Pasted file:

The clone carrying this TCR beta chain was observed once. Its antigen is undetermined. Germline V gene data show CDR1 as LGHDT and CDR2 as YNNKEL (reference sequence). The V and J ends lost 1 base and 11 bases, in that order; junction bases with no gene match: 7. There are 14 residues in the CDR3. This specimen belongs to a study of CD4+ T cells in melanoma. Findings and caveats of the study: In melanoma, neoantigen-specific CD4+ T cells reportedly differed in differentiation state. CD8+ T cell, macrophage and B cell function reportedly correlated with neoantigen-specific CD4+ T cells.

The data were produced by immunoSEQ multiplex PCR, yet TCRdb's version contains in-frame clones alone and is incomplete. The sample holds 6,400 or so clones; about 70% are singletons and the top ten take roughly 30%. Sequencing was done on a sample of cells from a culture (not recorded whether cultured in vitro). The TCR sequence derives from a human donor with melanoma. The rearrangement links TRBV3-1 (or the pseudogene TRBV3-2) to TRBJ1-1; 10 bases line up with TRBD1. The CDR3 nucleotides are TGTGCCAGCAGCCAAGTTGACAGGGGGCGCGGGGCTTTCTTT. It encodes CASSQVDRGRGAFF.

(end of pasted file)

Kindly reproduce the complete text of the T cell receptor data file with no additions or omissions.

The clone carrying this TCR beta chain was observed once. Its antigen is undetermined. Germline V gene data show CDR1 as LGHDT and CDR2 as YNNKEL (reference sequence). The V and J ends lost 1 base and 11 bases, in that order; junction bases with no gene match: 7. There are 14 residues in the CDR3. This specimen belongs to a study of CD4+ T cells in melanoma. Findings and caveats of the study: In melanoma, neoantigen-specific CD4+ T cells reportedly differed in differentiation state. CD8+ T cell, macrophage and B cell function reportedly correlated with neoantigen-specific CD4+ T cells.

The data were produced by immunoSEQ multiplex PCR, yet TCRdb's version contains in-frame clones alone and is incomplete. The sample holds 6,400 or so clones; about 70% are singletons and the top ten take roughly 30%. Sequencing was done on a sample of cells from a culture (not recorded whether cultured in vitro). The TCR sequence derives from a human donor with melanoma. The rearrangement links TRBV3-1 (or the pseudogene TRBV3-2) to TRBJ1-1; 10 bases line up with TRBD1. The CDR3 nucleotides are TGTGCCAGCAGCCAAGTTGACAGGGGGCGCGGGGCTTTCTTT. It encodes CASSQVDRGRGAFF.